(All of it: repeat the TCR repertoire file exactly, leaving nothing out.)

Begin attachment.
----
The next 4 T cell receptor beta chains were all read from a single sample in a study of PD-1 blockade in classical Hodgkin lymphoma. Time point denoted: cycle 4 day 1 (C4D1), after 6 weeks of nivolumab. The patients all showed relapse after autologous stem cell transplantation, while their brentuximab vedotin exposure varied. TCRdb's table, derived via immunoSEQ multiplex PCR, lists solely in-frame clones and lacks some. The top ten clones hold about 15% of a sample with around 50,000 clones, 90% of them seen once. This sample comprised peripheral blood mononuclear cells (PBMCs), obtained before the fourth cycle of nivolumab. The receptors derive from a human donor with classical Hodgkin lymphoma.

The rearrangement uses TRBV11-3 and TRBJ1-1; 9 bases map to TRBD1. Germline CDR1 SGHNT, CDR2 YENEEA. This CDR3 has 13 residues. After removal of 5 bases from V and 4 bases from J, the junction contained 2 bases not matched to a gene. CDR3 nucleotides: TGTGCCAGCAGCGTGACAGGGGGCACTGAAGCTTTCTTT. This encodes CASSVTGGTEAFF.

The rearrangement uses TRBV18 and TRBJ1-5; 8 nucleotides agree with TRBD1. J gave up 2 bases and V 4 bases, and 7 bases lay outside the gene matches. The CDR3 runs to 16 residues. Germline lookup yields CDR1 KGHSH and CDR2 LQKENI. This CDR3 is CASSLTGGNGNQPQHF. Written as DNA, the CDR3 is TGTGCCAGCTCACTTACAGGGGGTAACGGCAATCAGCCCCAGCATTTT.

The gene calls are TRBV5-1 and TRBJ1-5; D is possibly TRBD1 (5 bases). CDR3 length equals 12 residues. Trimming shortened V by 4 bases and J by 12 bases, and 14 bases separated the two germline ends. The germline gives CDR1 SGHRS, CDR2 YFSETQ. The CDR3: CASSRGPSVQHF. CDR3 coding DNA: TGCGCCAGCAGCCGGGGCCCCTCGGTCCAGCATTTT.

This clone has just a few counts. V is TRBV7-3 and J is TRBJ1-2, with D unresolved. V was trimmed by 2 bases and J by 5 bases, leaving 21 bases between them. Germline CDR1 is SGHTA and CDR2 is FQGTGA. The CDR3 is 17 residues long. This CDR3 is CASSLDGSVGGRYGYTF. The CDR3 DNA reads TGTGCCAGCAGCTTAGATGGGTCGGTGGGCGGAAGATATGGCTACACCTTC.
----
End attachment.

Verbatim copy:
The next 4 T cell receptor beta chains were all read from a single sample in a study of PD-1 blockade in classical Hodgkin lymphoma. Time point denoted: cycle 4 day 1 (C4D1), after 6 weeks of nivolumab. The patients all showed relapse after autologous stem cell transplantation, while their brentuximab vedotin exposure varied. TCRdb's table, derived via immunoSEQ multiplex PCR, lists solely in-frame clones and lacks some. The top ten clones hold about 15% of a sample with around 50,000 clones, 90% of them seen once. This sample comprised peripheral blood mononuclear cells (PBMCs), obtained before the fourth cycle of nivolumab. The receptors derive from a human donor with classical Hodgkin lymphoma.

The rearrangement uses TRBV11-3 and TRBJ1-1; 9 bases map to TRBD1. Germline CDR1 SGHNT, CDR2 YENEEA. This CDR3 has 13 residues. After removal of 5 bases from V and 4 bases from J, the junction contained 2 bases not matched to a gene. CDR3 nucleotides: TGTGCCAGCAGCGTGACAGGGGGCACTGAAGCTTTCTTT. This encodes CASSVTGGTEAFF.

The rearrangement uses TRBV18 and TRBJ1-5; 8 nucleotides agree with TRBD1. J gave up 2 bases and V 4 bases, and 7 bases lay outside the gene matches. The CDR3 runs to 16 residues. Germline lookup yields CDR1 KGHSH and CDR2 LQKENI. This CDR3 is CASSLTGGNGNQPQHF. Written as DNA, the CDR3 is TGTGCCAGCTCACTTACAGGGGGTAACGGCAATCAGCCCCAGCATTTT.

The gene calls are TRBV5-1 and TRBJ1-5; D is possibly TRBD1 (5 bases). CDR3 length equals 12 residues. Trimming shortened V by 4 bases and J by 12 bases, and 14 bases separated the two germline ends. The germline gives CDR1 SGHRS, CDR2 YFSETQ. The CDR3: CASSRGPSVQHF. CDR3 coding DNA: TGCGCCAGCAGCCGGGGCCCCTCGGTCCAGCATTTT.

This clone has just a few counts. V is TRBV7-3 and J is TRBJ1-2, with D unresolved. V was trimmed by 2 bases and J by 5 bases, leaving 21 bases between them. Germline CDR1 is SGHTA and CDR2 is FQGTGA. The CDR3 is 17 residues long. This CDR3 is CASSLDGSVGGRYGYTF. The CDR3 DNA reads TGTGCCAGCAGCTTAGATGGGTCGGTGGGCGGAAGATATGGCTACACCTTC.